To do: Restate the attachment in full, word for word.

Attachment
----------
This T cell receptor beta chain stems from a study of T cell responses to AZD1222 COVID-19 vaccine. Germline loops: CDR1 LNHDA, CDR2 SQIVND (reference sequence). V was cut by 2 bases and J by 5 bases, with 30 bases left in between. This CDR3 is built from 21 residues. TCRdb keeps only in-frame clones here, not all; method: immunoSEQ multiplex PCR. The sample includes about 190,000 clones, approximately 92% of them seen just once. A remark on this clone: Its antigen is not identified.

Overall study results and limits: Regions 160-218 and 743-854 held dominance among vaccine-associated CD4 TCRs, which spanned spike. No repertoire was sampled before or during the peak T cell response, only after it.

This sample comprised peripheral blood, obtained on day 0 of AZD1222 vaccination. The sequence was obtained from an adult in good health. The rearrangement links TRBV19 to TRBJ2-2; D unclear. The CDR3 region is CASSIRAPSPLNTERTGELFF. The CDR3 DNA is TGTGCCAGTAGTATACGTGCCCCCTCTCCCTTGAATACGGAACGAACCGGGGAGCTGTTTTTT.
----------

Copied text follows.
This T cell receptor beta chain stems from a study of T cell responses to AZD1222 COVID-19 vaccine. Germline loops: CDR1 LNHDA, CDR2 SQIVND (reference sequence). V was cut by 2 bases and J by 5 bases, with 30 bases left in between. This CDR3 is built from 21 residues. TCRdb keeps only in-frame clones here, not all; method: immunoSEQ multiplex PCR. The sample includes about 190,000 clones, approximately 92% of them seen just once. A remark on this clone: Its antigen is not identified.

Overall study results and limits: Regions 160-218 and 743-854 held dominance among vaccine-associated CD4 TCRs, which spanned spike. No repertoire was sampled before or during the peak T cell response, only after it.

This sample comprised peripheral blood, obtained on day 0 of AZD1222 vaccination. The sequence was obtained from an adult in good health. The rearrangement links TRBV19 to TRBJ2-2; D unclear. The CDR3 region is CASSIRAPSPLNTERTGELFF. The CDR3 DNA is TGTGCCAGTAGTATACGTGCCCCCTCTCCCTTGAATACGGAACGAACCGGGGAGCTGTTTTTT.